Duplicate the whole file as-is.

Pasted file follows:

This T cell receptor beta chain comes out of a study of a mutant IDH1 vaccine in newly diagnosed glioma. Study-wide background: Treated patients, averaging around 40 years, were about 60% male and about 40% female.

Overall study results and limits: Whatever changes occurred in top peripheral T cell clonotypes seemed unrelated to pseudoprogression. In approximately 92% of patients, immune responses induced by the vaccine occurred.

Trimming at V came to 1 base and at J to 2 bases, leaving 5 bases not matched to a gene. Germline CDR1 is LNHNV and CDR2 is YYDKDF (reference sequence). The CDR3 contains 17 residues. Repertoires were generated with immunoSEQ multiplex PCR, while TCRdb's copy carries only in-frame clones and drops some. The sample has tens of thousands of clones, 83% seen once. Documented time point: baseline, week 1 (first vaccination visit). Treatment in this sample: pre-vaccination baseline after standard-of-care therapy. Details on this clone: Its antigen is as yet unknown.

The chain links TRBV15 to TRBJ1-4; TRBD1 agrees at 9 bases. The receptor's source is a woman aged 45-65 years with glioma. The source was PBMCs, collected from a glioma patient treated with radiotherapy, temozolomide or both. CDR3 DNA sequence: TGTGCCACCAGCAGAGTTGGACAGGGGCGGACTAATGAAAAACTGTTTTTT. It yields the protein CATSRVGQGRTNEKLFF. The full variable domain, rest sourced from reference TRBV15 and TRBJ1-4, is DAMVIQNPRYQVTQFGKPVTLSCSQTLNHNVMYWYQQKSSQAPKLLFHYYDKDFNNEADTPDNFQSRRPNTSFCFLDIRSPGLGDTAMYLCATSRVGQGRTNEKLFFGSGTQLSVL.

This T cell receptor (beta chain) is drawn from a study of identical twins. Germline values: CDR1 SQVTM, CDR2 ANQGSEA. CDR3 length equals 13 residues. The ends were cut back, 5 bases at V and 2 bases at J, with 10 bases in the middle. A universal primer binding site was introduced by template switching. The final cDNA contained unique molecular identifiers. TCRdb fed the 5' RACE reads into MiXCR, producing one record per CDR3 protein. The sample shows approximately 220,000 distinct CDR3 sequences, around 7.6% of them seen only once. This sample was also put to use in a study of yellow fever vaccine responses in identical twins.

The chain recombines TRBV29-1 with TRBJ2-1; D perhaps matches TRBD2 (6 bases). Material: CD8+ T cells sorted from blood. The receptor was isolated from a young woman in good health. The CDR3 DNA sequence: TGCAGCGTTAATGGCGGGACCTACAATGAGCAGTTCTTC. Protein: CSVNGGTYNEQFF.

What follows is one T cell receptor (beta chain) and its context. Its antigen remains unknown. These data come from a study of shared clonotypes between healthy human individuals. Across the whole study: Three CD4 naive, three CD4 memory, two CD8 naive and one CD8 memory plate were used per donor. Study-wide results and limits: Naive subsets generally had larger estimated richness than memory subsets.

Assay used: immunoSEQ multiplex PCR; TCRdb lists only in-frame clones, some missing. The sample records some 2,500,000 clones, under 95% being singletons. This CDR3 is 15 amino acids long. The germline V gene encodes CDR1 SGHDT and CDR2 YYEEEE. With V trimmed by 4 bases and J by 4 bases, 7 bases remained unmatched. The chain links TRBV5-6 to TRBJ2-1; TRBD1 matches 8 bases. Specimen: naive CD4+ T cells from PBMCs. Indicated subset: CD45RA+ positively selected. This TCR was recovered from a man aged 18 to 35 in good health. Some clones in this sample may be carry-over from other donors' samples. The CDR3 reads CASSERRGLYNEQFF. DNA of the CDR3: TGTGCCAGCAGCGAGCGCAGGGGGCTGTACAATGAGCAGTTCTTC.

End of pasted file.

This T cell receptor beta chain comes out of a study of a mutant IDH1 vaccine in newly diagnosed glioma. Study-wide background: Treated patients, averaging around 40 years, were about 60% male and about 40% female.

Overall study results and limits: Whatever changes occurred in top peripheral T cell clonotypes seemed unrelated to pseudoprogression. In approximately 92% of patients, immune responses induced by the vaccine occurred.

Trimming at V came to 1 base and at J to 2 bases, leaving 5 bases not matched to a gene. Germline CDR1 is LNHNV and CDR2 is YYDKDF (reference sequence). The CDR3 contains 17 residues. Repertoires were generated with immunoSEQ multiplex PCR, while TCRdb's copy carries only in-frame clones and drops some. The sample has tens of thousands of clones, 83% seen once. Documented time point: baseline, week 1 (first vaccination visit). Treatment in this sample: pre-vaccination baseline after standard-of-care therapy. Details on this clone: Its antigen is as yet unknown.

The chain links TRBV15 to TRBJ1-4; TRBD1 agrees at 9 bases. The receptor's source is a woman aged 45-65 years with glioma. The source was PBMCs, collected from a glioma patient treated with radiotherapy, temozolomide or both. CDR3 DNA sequence: TGTGCCACCAGCAGAGTTGGACAGGGGCGGACTAATGAAAAACTGTTTTTT. It yields the protein CATSRVGQGRTNEKLFF. The full variable domain, rest sourced from reference TRBV15 and TRBJ1-4, is DAMVIQNPRYQVTQFGKPVTLSCSQTLNHNVMYWYQQKSSQAPKLLFHYYDKDFNNEADTPDNFQSRRPNTSFCFLDIRSPGLGDTAMYLCATSRVGQGRTNEKLFFGSGTQLSVL.

This T cell receptor (beta chain) is drawn from a study of identical twins. Germline values: CDR1 SQVTM, CDR2 ANQGSEA. CDR3 length equals 13 residues. The ends were cut back, 5 bases at V and 2 bases at J, with 10 bases in the middle. A universal primer binding site was introduced by template switching. The final cDNA contained unique molecular identifiers. TCRdb fed the 5' RACE reads into MiXCR, producing one record per CDR3 protein. The sample shows approximately 220,000 distinct CDR3 sequences, around 7.6% of them seen only once. This sample was also put to use in a study of yellow fever vaccine responses in identical twins.

The chain recombines TRBV29-1 with TRBJ2-1; D perhaps matches TRBD2 (6 bases). Material: CD8+ T cells sorted from blood. The receptor was isolated from a young woman in good health. The CDR3 DNA sequence: TGCAGCGTTAATGGCGGGACCTACAATGAGCAGTTCTTC. Protein: CSVNGGTYNEQFF.

What follows is one T cell receptor (beta chain) and its context. Its antigen remains unknown. These data come from a study of shared clonotypes between healthy human individuals. Across the whole study: Three CD4 naive, three CD4 memory, two CD8 naive and one CD8 memory plate were used per donor. Study-wide results and limits: Naive subsets generally had larger estimated richness than memory subsets.

Assay used: immunoSEQ multiplex PCR; TCRdb lists only in-frame clones, some missing. The sample records some 2,500,000 clones, under 95% being singletons. This CDR3 is 15 amino acids long. The germline V gene encodes CDR1 SGHDT and CDR2 YYEEEE. With V trimmed by 4 bases and J by 4 bases, 7 bases remained unmatched. The chain links TRBV5-6 to TRBJ2-1; TRBD1 matches 8 bases. Specimen: naive CD4+ T cells from PBMCs. Indicated subset: CD45RA+ positively selected. This TCR was recovered from a man aged 18 to 35 in good health. Some clones in this sample may be carry-over from other donors' samples. The CDR3 reads CASSERRGLYNEQFF. DNA of the CDR3: TGTGCCAGCAGCGAGCGCAGGGGGCTGTACAATGAGCAGTTCTTC.